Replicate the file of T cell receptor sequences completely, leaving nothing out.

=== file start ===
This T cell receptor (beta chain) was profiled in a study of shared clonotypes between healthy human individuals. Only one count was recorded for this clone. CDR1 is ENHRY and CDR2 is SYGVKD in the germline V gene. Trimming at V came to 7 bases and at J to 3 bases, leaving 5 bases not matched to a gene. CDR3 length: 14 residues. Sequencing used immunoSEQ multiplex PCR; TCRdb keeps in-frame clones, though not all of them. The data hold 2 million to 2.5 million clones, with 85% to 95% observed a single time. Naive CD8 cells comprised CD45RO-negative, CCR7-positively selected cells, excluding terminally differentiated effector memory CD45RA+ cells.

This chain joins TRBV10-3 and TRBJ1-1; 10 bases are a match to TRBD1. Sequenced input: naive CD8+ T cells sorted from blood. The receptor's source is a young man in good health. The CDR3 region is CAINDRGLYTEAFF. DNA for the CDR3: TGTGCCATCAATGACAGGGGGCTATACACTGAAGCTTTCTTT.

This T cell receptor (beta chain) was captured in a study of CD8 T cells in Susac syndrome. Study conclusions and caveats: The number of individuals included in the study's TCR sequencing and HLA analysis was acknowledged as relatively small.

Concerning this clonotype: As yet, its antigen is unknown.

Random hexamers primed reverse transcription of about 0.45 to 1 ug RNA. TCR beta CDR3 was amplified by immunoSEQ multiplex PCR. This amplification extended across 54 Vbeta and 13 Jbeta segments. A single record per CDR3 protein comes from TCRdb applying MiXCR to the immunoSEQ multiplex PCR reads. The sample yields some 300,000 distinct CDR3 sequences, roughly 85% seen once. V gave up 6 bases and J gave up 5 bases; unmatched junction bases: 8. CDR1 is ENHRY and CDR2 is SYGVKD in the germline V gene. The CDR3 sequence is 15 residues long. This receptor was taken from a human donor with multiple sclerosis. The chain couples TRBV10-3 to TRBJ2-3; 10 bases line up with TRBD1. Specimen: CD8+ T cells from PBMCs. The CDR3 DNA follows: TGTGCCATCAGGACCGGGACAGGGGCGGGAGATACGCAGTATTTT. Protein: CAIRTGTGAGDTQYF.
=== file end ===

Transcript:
This T cell receptor (beta chain) was profiled in a study of shared clonotypes between healthy human individuals. Only one count was recorded for this clone. CDR1 is ENHRY and CDR2 is SYGVKD in the germline V gene. Trimming at V came to 7 bases and at J to 3 bases, leaving 5 bases not matched to a gene. CDR3 length: 14 residues. Sequencing used immunoSEQ multiplex PCR; TCRdb keeps in-frame clones, though not all of them. The data hold 2 million to 2.5 million clones, with 85% to 95% observed a single time. Naive CD8 cells comprised CD45RO-negative, CCR7-positively selected cells, excluding terminally differentiated effector memory CD45RA+ cells.

This chain joins TRBV10-3 and TRBJ1-1; 10 bases are a match to TRBD1. Sequenced input: naive CD8+ T cells sorted from blood. The receptor's source is a young man in good health. The CDR3 region is CAINDRGLYTEAFF. DNA for the CDR3: TGTGCCATCAATGACAGGGGGCTATACACTGAAGCTTTCTTT.

This T cell receptor (beta chain) was captured in a study of CD8 T cells in Susac syndrome. Study conclusions and caveats: The number of individuals included in the study's TCR sequencing and HLA analysis was acknowledged as relatively small.

Concerning this clonotype: As yet, its antigen is unknown.

Random hexamers primed reverse transcription of about 0.45 to 1 ug RNA. TCR beta CDR3 was amplified by immunoSEQ multiplex PCR. This amplification extended across 54 Vbeta and 13 Jbeta segments. A single record per CDR3 protein comes from TCRdb applying MiXCR to the immunoSEQ multiplex PCR reads. The sample yields some 300,000 distinct CDR3 sequences, roughly 85% seen once. V gave up 6 bases and J gave up 5 bases; unmatched junction bases: 8. CDR1 is ENHRY and CDR2 is SYGVKD in the germline V gene. The CDR3 sequence is 15 residues long. This receptor was taken from a human donor with multiple sclerosis. The chain couples TRBV10-3 to TRBJ2-3; 10 bases line up with TRBD1. Specimen: CD8+ T cells from PBMCs. The CDR3 DNA follows: TGTGCCATCAGGACCGGGACAGGGGCGGGAGATACGCAGTATTTT. Protein: CAIRTGTGAGDTQYF.